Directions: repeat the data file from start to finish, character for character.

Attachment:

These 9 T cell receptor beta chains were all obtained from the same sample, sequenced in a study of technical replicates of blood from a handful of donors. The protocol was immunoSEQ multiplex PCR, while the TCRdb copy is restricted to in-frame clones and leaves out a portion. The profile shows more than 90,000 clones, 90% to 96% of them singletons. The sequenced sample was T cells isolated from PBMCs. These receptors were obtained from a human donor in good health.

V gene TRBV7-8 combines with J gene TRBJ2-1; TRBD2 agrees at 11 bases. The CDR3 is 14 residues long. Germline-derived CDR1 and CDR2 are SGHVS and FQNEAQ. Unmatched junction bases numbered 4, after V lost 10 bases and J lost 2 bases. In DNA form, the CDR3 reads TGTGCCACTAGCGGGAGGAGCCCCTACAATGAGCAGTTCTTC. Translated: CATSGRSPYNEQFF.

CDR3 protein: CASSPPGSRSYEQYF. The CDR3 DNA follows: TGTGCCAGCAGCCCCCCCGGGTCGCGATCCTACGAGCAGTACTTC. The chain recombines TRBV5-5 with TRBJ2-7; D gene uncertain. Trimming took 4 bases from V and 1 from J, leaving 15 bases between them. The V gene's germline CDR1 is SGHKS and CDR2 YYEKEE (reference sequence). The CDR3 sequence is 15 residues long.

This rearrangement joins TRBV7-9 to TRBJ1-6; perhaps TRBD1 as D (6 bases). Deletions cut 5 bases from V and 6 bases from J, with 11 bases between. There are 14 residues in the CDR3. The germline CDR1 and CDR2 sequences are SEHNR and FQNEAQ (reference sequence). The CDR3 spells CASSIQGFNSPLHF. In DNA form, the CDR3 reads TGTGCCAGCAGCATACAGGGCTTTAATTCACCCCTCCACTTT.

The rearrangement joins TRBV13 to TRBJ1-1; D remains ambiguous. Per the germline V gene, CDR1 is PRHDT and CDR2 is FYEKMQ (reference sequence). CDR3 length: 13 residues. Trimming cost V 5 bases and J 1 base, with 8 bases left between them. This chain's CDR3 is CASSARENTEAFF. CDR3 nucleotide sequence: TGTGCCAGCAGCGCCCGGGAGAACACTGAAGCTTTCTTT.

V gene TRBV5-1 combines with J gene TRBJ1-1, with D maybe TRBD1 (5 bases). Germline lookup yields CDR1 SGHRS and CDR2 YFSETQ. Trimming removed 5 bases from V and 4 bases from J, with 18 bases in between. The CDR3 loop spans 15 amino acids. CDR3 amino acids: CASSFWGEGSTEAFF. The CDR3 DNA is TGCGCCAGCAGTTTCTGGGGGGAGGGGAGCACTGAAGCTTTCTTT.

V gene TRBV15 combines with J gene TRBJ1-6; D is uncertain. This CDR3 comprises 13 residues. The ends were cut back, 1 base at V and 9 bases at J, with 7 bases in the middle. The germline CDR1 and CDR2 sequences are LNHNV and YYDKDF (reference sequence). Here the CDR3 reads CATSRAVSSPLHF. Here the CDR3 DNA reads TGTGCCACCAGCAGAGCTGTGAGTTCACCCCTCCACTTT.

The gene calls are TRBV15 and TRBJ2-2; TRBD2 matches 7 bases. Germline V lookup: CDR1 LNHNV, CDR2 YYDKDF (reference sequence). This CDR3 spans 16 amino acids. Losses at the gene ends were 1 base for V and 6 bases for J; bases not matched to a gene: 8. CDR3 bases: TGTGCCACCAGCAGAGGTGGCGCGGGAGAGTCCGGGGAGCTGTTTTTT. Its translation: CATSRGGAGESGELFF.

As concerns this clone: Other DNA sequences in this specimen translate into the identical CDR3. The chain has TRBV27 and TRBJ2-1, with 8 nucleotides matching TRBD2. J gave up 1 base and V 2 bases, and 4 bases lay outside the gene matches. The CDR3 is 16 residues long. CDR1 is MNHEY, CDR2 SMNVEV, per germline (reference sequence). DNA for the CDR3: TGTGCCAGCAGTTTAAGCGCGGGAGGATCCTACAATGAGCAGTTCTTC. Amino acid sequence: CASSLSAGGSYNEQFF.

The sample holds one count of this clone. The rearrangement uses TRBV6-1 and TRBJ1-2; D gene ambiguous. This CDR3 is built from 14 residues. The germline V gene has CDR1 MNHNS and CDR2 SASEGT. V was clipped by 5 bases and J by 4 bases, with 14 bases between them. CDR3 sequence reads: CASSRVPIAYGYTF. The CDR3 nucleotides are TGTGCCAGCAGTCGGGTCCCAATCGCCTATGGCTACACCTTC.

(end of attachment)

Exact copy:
These 9 T cell receptor beta chains were all obtained from the same sample, sequenced in a study of technical replicates of blood from a handful of donors. The protocol was immunoSEQ multiplex PCR, while the TCRdb copy is restricted to in-frame clones and leaves out a portion. The profile shows more than 90,000 clones, 90% to 96% of them singletons. The sequenced sample was T cells isolated from PBMCs. These receptors were obtained from a human donor in good health.

V gene TRBV7-8 combines with J gene TRBJ2-1; TRBD2 agrees at 11 bases. The CDR3 is 14 residues long. Germline-derived CDR1 and CDR2 are SGHVS and FQNEAQ. Unmatched junction bases numbered 4, after V lost 10 bases and J lost 2 bases. In DNA form, the CDR3 reads TGTGCCACTAGCGGGAGGAGCCCCTACAATGAGCAGTTCTTC. Translated: CATSGRSPYNEQFF.

CDR3 protein: CASSPPGSRSYEQYF. The CDR3 DNA follows: TGTGCCAGCAGCCCCCCCGGGTCGCGATCCTACGAGCAGTACTTC. The chain recombines TRBV5-5 with TRBJ2-7; D gene uncertain. Trimming took 4 bases from V and 1 from J, leaving 15 bases between them. The V gene's germline CDR1 is SGHKS and CDR2 YYEKEE (reference sequence). The CDR3 sequence is 15 residues long.

This rearrangement joins TRBV7-9 to TRBJ1-6; perhaps TRBD1 as D (6 bases). Deletions cut 5 bases from V and 6 bases from J, with 11 bases between. There are 14 residues in the CDR3. The germline CDR1 and CDR2 sequences are SEHNR and FQNEAQ (reference sequence). The CDR3 spells CASSIQGFNSPLHF. In DNA form, the CDR3 reads TGTGCCAGCAGCATACAGGGCTTTAATTCACCCCTCCACTTT.

The rearrangement joins TRBV13 to TRBJ1-1; D remains ambiguous. Per the germline V gene, CDR1 is PRHDT and CDR2 is FYEKMQ (reference sequence). CDR3 length: 13 residues. Trimming cost V 5 bases and J 1 base, with 8 bases left between them. This chain's CDR3 is CASSARENTEAFF. CDR3 nucleotide sequence: TGTGCCAGCAGCGCCCGGGAGAACACTGAAGCTTTCTTT.

V gene TRBV5-1 combines with J gene TRBJ1-1, with D maybe TRBD1 (5 bases). Germline lookup yields CDR1 SGHRS and CDR2 YFSETQ. Trimming removed 5 bases from V and 4 bases from J, with 18 bases in between. The CDR3 loop spans 15 amino acids. CDR3 amino acids: CASSFWGEGSTEAFF. The CDR3 DNA is TGCGCCAGCAGTTTCTGGGGGGAGGGGAGCACTGAAGCTTTCTTT.

V gene TRBV15 combines with J gene TRBJ1-6; D is uncertain. This CDR3 comprises 13 residues. The ends were cut back, 1 base at V and 9 bases at J, with 7 bases in the middle. The germline CDR1 and CDR2 sequences are LNHNV and YYDKDF (reference sequence). Here the CDR3 reads CATSRAVSSPLHF. Here the CDR3 DNA reads TGTGCCACCAGCAGAGCTGTGAGTTCACCCCTCCACTTT.

The gene calls are TRBV15 and TRBJ2-2; TRBD2 matches 7 bases. Germline V lookup: CDR1 LNHNV, CDR2 YYDKDF (reference sequence). This CDR3 spans 16 amino acids. Losses at the gene ends were 1 base for V and 6 bases for J; bases not matched to a gene: 8. CDR3 bases: TGTGCCACCAGCAGAGGTGGCGCGGGAGAGTCCGGGGAGCTGTTTTTT. Its translation: CATSRGGAGESGELFF.

As concerns this clone: Other DNA sequences in this specimen translate into the identical CDR3. The chain has TRBV27 and TRBJ2-1, with 8 nucleotides matching TRBD2. J gave up 1 base and V 2 bases, and 4 bases lay outside the gene matches. The CDR3 is 16 residues long. CDR1 is MNHEY, CDR2 SMNVEV, per germline (reference sequence). DNA for the CDR3: TGTGCCAGCAGTTTAAGCGCGGGAGGATCCTACAATGAGCAGTTCTTC. Amino acid sequence: CASSLSAGGSYNEQFF.

The sample holds one count of this clone. The rearrangement uses TRBV6-1 and TRBJ1-2; D gene ambiguous. This CDR3 is built from 14 residues. The germline V gene has CDR1 MNHNS and CDR2 SASEGT. V was clipped by 5 bases and J by 4 bases, with 14 bases between them. CDR3 sequence reads: CASSRVPIAYGYTF. The CDR3 nucleotides are TGTGCCAGCAGTCGGGTCCCAATCGCCTATGGCTACACCTTC.